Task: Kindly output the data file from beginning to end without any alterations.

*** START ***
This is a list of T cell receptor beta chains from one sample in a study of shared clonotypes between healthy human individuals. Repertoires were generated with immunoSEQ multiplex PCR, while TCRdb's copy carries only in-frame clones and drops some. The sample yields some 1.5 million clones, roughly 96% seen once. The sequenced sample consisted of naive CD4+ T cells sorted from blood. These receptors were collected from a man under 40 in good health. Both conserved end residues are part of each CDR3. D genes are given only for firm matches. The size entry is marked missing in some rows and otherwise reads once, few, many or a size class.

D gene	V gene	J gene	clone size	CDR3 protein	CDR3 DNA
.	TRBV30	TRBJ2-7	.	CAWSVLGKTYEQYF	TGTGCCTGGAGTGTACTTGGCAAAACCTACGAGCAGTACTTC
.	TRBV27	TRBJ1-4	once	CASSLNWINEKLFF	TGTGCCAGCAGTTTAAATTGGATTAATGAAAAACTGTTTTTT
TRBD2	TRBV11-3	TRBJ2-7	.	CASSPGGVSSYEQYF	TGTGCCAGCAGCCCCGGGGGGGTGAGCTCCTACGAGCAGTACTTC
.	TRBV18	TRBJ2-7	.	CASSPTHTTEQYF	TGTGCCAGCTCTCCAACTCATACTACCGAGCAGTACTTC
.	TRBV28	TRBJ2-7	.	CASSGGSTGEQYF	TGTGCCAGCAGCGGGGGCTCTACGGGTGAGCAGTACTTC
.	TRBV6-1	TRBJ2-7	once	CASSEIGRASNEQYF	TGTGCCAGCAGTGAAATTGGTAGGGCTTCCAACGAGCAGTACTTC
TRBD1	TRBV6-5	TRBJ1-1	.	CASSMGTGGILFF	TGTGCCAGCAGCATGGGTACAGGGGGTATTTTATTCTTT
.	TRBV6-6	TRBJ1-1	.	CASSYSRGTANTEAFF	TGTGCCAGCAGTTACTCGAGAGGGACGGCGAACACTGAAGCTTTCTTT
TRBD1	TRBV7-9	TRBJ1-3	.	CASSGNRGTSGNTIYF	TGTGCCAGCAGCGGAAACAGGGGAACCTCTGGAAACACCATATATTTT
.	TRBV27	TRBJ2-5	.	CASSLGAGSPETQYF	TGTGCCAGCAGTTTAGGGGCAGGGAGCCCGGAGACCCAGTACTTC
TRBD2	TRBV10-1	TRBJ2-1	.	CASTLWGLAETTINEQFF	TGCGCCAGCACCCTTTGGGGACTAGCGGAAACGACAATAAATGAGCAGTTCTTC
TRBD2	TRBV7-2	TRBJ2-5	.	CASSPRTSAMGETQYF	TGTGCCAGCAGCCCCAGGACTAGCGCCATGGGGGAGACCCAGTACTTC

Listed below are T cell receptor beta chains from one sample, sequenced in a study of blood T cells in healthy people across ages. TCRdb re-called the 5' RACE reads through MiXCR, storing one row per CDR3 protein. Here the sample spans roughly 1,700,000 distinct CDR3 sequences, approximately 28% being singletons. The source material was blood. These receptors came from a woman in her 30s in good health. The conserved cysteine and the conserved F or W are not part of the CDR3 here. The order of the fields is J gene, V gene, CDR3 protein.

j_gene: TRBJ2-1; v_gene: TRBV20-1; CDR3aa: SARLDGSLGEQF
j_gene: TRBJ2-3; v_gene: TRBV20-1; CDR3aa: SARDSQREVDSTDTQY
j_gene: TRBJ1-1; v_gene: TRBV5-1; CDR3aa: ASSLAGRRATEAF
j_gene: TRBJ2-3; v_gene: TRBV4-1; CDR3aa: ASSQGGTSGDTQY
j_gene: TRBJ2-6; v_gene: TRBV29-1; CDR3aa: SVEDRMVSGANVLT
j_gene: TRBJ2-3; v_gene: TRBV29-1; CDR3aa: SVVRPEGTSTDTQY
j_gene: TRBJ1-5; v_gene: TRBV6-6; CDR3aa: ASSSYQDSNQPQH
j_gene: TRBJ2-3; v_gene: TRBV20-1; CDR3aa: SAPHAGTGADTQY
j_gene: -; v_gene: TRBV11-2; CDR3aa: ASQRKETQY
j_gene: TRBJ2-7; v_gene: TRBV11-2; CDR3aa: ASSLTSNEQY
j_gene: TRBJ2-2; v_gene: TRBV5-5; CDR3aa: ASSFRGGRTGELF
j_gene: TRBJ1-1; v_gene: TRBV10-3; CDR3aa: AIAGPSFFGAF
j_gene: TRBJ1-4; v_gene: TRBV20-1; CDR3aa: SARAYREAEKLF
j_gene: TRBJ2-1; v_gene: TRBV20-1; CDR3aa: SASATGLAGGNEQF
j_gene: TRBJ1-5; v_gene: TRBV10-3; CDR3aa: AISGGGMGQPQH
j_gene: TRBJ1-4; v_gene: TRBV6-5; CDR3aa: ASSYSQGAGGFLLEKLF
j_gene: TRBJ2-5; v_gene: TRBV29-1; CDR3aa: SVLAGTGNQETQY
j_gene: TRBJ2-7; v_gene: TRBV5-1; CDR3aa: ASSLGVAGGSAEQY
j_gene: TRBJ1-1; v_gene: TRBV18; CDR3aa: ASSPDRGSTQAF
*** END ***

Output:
This is a list of T cell receptor beta chains from one sample in a study of shared clonotypes between healthy human individuals. Repertoires were generated with immunoSEQ multiplex PCR, while TCRdb's copy carries only in-frame clones and drops some. The sample yields some 1.5 million clones, roughly 96% seen once. The sequenced sample consisted of naive CD4+ T cells sorted from blood. These receptors were collected from a man under 40 in good health. Both conserved end residues are part of each CDR3. D genes are given only for firm matches. The size entry is marked missing in some rows and otherwise reads once, few, many or a size class.

D gene	V gene	J gene	clone size	CDR3 protein	CDR3 DNA
.	TRBV30	TRBJ2-7	.	CAWSVLGKTYEQYF	TGTGCCTGGAGTGTACTTGGCAAAACCTACGAGCAGTACTTC
.	TRBV27	TRBJ1-4	once	CASSLNWINEKLFF	TGTGCCAGCAGTTTAAATTGGATTAATGAAAAACTGTTTTTT
TRBD2	TRBV11-3	TRBJ2-7	.	CASSPGGVSSYEQYF	TGTGCCAGCAGCCCCGGGGGGGTGAGCTCCTACGAGCAGTACTTC
.	TRBV18	TRBJ2-7	.	CASSPTHTTEQYF	TGTGCCAGCTCTCCAACTCATACTACCGAGCAGTACTTC
.	TRBV28	TRBJ2-7	.	CASSGGSTGEQYF	TGTGCCAGCAGCGGGGGCTCTACGGGTGAGCAGTACTTC
.	TRBV6-1	TRBJ2-7	once	CASSEIGRASNEQYF	TGTGCCAGCAGTGAAATTGGTAGGGCTTCCAACGAGCAGTACTTC
TRBD1	TRBV6-5	TRBJ1-1	.	CASSMGTGGILFF	TGTGCCAGCAGCATGGGTACAGGGGGTATTTTATTCTTT
.	TRBV6-6	TRBJ1-1	.	CASSYSRGTANTEAFF	TGTGCCAGCAGTTACTCGAGAGGGACGGCGAACACTGAAGCTTTCTTT
TRBD1	TRBV7-9	TRBJ1-3	.	CASSGNRGTSGNTIYF	TGTGCCAGCAGCGGAAACAGGGGAACCTCTGGAAACACCATATATTTT
.	TRBV27	TRBJ2-5	.	CASSLGAGSPETQYF	TGTGCCAGCAGTTTAGGGGCAGGGAGCCCGGAGACCCAGTACTTC
TRBD2	TRBV10-1	TRBJ2-1	.	CASTLWGLAETTINEQFF	TGCGCCAGCACCCTTTGGGGACTAGCGGAAACGACAATAAATGAGCAGTTCTTC
TRBD2	TRBV7-2	TRBJ2-5	.	CASSPRTSAMGETQYF	TGTGCCAGCAGCCCCAGGACTAGCGCCATGGGGGAGACCCAGTACTTC

Listed below are T cell receptor beta chains from one sample, sequenced in a study of blood T cells in healthy people across ages. TCRdb re-called the 5' RACE reads through MiXCR, storing one row per CDR3 protein. Here the sample spans roughly 1,700,000 distinct CDR3 sequences, approximately 28% being singletons. The source material was blood. These receptors came from a woman in her 30s in good health. The conserved cysteine and the conserved F or W are not part of the CDR3 here. The order of the fields is J gene, V gene, CDR3 protein.

j_gene: TRBJ2-1; v_gene: TRBV20-1; CDR3aa: SARLDGSLGEQF
j_gene: TRBJ2-3; v_gene: TRBV20-1; CDR3aa: SARDSQREVDSTDTQY
j_gene: TRBJ1-1; v_gene: TRBV5-1; CDR3aa: ASSLAGRRATEAF
j_gene: TRBJ2-3; v_gene: TRBV4-1; CDR3aa: ASSQGGTSGDTQY
j_gene: TRBJ2-6; v_gene: TRBV29-1; CDR3aa: SVEDRMVSGANVLT
j_gene: TRBJ2-3; v_gene: TRBV29-1; CDR3aa: SVVRPEGTSTDTQY
j_gene: TRBJ1-5; v_gene: TRBV6-6; CDR3aa: ASSSYQDSNQPQH
j_gene: TRBJ2-3; v_gene: TRBV20-1; CDR3aa: SAPHAGTGADTQY
j_gene: -; v_gene: TRBV11-2; CDR3aa: ASQRKETQY
j_gene: TRBJ2-7; v_gene: TRBV11-2; CDR3aa: ASSLTSNEQY
j_gene: TRBJ2-2; v_gene: TRBV5-5; CDR3aa: ASSFRGGRTGELF
j_gene: TRBJ1-1; v_gene: TRBV10-3; CDR3aa: AIAGPSFFGAF
j_gene: TRBJ1-4; v_gene: TRBV20-1; CDR3aa: SARAYREAEKLF
j_gene: TRBJ2-1; v_gene: TRBV20-1; CDR3aa: SASATGLAGGNEQF
j_gene: TRBJ1-5; v_gene: TRBV10-3; CDR3aa: AISGGGMGQPQH
j_gene: TRBJ1-4; v_gene: TRBV6-5; CDR3aa: ASSYSQGAGGFLLEKLF
j_gene: TRBJ2-5; v_gene: TRBV29-1; CDR3aa: SVLAGTGNQETQY
j_gene: TRBJ2-7; v_gene: TRBV5-1; CDR3aa: ASSLGVAGGSAEQY
j_gene: TRBJ1-1; v_gene: TRBV18; CDR3aa: ASSPDRGSTQAF